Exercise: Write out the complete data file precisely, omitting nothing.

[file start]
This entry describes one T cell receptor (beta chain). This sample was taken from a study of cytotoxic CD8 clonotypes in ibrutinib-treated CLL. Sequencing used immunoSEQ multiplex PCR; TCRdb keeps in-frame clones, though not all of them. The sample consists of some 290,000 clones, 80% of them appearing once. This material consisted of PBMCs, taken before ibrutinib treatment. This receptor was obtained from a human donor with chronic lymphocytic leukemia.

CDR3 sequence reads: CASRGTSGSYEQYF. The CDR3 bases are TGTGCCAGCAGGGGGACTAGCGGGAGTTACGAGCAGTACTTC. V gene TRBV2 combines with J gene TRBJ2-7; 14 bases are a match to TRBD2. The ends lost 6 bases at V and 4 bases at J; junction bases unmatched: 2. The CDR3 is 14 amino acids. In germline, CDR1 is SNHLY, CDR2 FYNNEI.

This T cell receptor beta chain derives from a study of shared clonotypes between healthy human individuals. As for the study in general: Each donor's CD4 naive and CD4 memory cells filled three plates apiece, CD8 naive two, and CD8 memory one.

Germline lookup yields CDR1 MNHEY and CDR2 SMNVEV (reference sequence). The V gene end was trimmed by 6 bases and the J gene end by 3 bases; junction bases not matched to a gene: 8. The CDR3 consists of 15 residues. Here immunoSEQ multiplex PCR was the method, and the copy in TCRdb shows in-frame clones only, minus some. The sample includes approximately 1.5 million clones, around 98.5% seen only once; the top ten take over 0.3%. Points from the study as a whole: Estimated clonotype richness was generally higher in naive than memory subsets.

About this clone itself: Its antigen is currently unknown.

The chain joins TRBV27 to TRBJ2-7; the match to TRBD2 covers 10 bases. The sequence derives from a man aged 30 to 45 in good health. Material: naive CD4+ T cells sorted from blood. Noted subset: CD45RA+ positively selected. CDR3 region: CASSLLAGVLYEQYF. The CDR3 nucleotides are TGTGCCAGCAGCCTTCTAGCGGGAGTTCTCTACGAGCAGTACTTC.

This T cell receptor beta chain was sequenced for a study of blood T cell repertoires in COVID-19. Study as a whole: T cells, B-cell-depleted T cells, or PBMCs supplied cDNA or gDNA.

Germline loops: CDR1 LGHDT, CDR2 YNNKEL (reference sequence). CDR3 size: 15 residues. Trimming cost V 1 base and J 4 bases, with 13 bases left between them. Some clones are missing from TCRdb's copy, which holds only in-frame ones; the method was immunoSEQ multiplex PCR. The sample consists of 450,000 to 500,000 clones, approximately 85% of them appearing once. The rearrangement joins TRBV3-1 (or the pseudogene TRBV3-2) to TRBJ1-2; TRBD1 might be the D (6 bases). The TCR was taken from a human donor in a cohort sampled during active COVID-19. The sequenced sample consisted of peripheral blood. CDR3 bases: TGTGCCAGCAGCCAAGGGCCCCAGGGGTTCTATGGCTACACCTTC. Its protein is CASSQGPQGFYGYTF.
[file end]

This entry describes one T cell receptor (beta chain). This sample was taken from a study of cytotoxic CD8 clonotypes in ibrutinib-treated CLL. Sequencing used immunoSEQ multiplex PCR; TCRdb keeps in-frame clones, though not all of them. The sample consists of some 290,000 clones, 80% of them appearing once. This material consisted of PBMCs, taken before ibrutinib treatment. This receptor was obtained from a human donor with chronic lymphocytic leukemia.

CDR3 sequence reads: CASRGTSGSYEQYF. The CDR3 bases are TGTGCCAGCAGGGGGACTAGCGGGAGTTACGAGCAGTACTTC. V gene TRBV2 combines with J gene TRBJ2-7; 14 bases are a match to TRBD2. The ends lost 6 bases at V and 4 bases at J; junction bases unmatched: 2. The CDR3 is 14 amino acids. In germline, CDR1 is SNHLY, CDR2 FYNNEI.

This T cell receptor beta chain derives from a study of shared clonotypes between healthy human individuals. As for the study in general: Each donor's CD4 naive and CD4 memory cells filled three plates apiece, CD8 naive two, and CD8 memory one.

Germline lookup yields CDR1 MNHEY and CDR2 SMNVEV (reference sequence). The V gene end was trimmed by 6 bases and the J gene end by 3 bases; junction bases not matched to a gene: 8. The CDR3 consists of 15 residues. Here immunoSEQ multiplex PCR was the method, and the copy in TCRdb shows in-frame clones only, minus some. The sample includes approximately 1.5 million clones, around 98.5% seen only once; the top ten take over 0.3%. Points from the study as a whole: Estimated clonotype richness was generally higher in naive than memory subsets.

About this clone itself: Its antigen is currently unknown.

The chain joins TRBV27 to TRBJ2-7; the match to TRBD2 covers 10 bases. The sequence derives from a man aged 30 to 45 in good health. Material: naive CD4+ T cells sorted from blood. Noted subset: CD45RA+ positively selected. CDR3 region: CASSLLAGVLYEQYF. The CDR3 nucleotides are TGTGCCAGCAGCCTTCTAGCGGGAGTTCTCTACGAGCAGTACTTC.

This T cell receptor beta chain was sequenced for a study of blood T cell repertoires in COVID-19. Study as a whole: T cells, B-cell-depleted T cells, or PBMCs supplied cDNA or gDNA.

Germline loops: CDR1 LGHDT, CDR2 YNNKEL (reference sequence). CDR3 size: 15 residues. Trimming cost V 1 base and J 4 bases, with 13 bases left between them. Some clones are missing from TCRdb's copy, which holds only in-frame ones; the method was immunoSEQ multiplex PCR. The sample consists of 450,000 to 500,000 clones, approximately 85% of them appearing once. The rearrangement joins TRBV3-1 (or the pseudogene TRBV3-2) to TRBJ1-2; TRBD1 might be the D (6 bases). The TCR was taken from a human donor in a cohort sampled during active COVID-19. The sequenced sample consisted of peripheral blood. CDR3 bases: TGTGCCAGCAGCCAAGGGCCCCAGGGGTTCTATGGCTACACCTTC. Its protein is CASSQGPQGFYGYTF.